Lawyer sentenced for fraud
26 September 2017
Lawyer sentenced for fraud
Lawyer, Timothy Upton Slack has been sentenced in the Auckland High Court today for his role in a fraud relating to an Auckland development project.
He was sentenced to 10 months of home detention.
Mr Slack pleaded guilty earlier this month to one Crimes Act charge of ‘Obtaining by deception’.
The charge was in relation to a Serious Fraud Office (SFO) prosecution where a group are alleged to have made false statements in order to obtain a credit facility from the ANZ Bank New Zealand Limited to allow a company, Emily Projects Limited, to develop the Waldorf Celestion Apartment Hotel in Auckland.
It is alleged that a loan facility of approximately $40 million was obtained by deception.
Mr Slack was one of four men charged in relation to the matter. The remaining defendants, property developer Leonard John Ross, company director Michael James Wehipeihana and self-employed consultant Vaughn Stephen Foster will face trial on 5 June 2018.
Note to editors
Please note that while name suppression in relation to Mr Slack was lifted on 1 September 2017,further non-publication orders relating to third parties remain in place and any queries about these orders and their effect should be directed to the Auckland High Court.
Crimes Act offences
Section 240 Obtaining by deception or causing loss by deception
(1) Every one is guilty of obtaining by deception or causing loss by deception who, by any deception and without claim of right,—
(a) obtains ownership or possession of, or control over, any property, or any privilege, service, pecuniary advantage, benefit, or valuable consideration, directly or indirectly; or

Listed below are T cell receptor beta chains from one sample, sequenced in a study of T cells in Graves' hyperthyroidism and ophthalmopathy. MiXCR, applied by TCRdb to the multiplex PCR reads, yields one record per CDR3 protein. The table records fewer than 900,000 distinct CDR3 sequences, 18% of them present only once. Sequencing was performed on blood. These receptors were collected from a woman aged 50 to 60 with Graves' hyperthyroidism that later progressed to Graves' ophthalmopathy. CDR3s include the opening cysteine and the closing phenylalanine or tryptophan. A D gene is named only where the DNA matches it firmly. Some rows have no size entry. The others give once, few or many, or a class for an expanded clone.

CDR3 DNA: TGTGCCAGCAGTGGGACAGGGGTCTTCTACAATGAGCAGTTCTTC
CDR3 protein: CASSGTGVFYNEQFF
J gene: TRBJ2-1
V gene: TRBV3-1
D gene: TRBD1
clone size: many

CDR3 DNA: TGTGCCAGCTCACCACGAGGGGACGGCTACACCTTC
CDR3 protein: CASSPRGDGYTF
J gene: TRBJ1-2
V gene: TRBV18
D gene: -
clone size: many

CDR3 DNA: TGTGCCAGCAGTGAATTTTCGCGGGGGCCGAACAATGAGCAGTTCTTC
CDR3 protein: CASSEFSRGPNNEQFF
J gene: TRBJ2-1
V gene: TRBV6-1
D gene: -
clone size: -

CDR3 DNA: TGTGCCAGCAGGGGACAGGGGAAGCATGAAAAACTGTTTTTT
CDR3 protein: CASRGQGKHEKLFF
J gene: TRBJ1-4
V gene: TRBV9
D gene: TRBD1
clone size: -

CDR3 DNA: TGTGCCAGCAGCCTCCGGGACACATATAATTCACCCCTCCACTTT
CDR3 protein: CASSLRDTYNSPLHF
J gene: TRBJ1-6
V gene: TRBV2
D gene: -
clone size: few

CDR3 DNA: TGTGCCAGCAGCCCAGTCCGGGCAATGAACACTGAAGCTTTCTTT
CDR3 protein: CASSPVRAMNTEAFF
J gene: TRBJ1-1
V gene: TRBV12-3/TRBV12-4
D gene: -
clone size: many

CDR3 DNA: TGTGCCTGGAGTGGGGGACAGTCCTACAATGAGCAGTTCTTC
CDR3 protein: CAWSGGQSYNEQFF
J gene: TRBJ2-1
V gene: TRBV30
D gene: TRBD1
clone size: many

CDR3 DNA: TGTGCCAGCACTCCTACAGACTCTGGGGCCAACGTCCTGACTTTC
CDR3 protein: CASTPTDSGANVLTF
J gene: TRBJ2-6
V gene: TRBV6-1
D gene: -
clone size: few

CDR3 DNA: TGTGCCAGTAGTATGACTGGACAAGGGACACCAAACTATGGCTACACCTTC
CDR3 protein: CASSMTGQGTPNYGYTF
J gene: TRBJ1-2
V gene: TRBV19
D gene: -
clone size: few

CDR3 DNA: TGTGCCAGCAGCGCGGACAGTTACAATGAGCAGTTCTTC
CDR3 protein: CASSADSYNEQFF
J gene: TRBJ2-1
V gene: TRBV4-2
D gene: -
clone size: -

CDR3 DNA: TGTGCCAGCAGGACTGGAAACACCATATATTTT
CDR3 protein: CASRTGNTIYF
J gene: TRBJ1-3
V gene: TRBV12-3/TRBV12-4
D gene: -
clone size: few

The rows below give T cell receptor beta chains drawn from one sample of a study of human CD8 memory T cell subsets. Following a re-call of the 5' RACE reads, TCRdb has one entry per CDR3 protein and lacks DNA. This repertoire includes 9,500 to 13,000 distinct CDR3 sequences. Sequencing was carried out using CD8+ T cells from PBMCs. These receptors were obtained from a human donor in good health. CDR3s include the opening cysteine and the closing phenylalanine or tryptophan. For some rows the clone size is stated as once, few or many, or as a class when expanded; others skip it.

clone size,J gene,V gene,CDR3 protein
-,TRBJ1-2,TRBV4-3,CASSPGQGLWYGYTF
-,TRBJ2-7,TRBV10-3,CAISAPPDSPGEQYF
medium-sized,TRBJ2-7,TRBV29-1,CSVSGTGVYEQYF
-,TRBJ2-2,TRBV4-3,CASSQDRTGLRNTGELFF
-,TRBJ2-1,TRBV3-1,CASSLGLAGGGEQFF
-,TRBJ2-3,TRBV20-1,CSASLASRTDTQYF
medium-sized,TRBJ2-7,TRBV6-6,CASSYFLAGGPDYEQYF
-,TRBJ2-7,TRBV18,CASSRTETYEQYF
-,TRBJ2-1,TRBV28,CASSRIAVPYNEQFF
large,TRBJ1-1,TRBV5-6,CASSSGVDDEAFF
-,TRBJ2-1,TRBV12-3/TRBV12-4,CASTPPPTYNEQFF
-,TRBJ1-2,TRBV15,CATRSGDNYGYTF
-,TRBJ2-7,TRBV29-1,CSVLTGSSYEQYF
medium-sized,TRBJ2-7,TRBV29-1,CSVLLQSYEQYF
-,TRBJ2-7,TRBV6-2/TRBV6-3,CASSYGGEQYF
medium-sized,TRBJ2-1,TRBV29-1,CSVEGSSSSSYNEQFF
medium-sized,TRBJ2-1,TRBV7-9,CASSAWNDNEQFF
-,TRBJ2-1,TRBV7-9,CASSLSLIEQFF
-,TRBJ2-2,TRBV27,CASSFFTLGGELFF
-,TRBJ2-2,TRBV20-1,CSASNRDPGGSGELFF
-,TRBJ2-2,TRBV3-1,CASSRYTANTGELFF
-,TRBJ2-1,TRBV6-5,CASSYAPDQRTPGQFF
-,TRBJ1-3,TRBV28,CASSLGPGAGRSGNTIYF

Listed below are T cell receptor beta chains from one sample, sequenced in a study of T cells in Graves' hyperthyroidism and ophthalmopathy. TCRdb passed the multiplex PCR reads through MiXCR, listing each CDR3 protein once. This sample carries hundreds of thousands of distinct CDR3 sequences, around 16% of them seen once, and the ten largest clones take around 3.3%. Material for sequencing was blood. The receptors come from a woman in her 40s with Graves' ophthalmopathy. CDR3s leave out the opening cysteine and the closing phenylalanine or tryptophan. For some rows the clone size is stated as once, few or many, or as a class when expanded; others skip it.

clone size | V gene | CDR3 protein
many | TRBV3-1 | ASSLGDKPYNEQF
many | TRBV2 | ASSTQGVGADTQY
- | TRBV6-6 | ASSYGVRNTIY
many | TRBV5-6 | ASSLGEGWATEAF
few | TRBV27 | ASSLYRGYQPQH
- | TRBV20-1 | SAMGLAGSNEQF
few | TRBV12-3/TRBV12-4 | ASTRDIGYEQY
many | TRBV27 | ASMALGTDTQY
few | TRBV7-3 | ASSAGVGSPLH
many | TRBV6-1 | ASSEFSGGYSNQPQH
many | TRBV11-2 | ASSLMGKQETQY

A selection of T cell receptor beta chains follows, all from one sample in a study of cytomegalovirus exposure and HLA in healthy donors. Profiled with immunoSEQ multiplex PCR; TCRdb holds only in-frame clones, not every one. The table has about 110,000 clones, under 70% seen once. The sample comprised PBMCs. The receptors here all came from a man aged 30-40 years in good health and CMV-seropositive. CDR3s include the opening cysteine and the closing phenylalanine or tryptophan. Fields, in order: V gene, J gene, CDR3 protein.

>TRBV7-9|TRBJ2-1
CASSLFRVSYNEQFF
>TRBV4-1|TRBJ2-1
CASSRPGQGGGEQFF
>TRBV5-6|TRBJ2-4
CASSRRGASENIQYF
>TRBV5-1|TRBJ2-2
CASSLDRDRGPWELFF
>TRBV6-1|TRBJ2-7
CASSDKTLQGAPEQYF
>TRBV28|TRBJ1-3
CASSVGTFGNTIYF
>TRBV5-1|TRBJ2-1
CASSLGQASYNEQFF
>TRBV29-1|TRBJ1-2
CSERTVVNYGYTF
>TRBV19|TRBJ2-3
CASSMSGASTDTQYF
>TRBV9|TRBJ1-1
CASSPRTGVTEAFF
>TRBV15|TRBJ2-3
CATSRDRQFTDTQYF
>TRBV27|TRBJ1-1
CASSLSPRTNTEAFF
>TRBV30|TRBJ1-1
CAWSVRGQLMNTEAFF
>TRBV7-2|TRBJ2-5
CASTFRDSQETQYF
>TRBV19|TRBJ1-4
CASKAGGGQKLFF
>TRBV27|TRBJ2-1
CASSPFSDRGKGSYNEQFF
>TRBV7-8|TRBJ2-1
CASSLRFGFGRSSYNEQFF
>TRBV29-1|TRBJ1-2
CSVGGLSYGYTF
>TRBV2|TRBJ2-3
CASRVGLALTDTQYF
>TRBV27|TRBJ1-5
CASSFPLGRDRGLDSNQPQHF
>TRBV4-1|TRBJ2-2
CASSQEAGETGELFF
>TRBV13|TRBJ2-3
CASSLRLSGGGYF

(b) in incurring any debt or liability, obtains credit; or
(c) induces or causes any other person to deliver over, execute, make, accept, endorse, destroy, or alter any document or thing capable of being used to derive a pecuniary advantage; or
(d) causes loss to any other person.
(1A) Every person is liable to imprisonment for a term not exceeding 3 years who, without reasonable excuse, sells, transfers, or otherwise makes available any document or thing capable of being used to derive a pecuniary advantage knowing that, by deception and without claim of right, the document or thing was, or was caused to be, delivered, executed, made, accepted, endorsed, or altered.
(2) In this section, deception means—
(a) a false representation, whether oral, documentary, or by conduct, where the person making the representation intends to deceive any other person and—
(i) knows that it is false in a material particular; or
(ii) is reckless as to whether it is false in a material particular; or
(b) an omission to disclose a material particular, with intent to deceive any person, in circumstances where there is a duty to disclose it; or
(c) a fraudulent device, trick, or stratagem used with intent to deceive any person.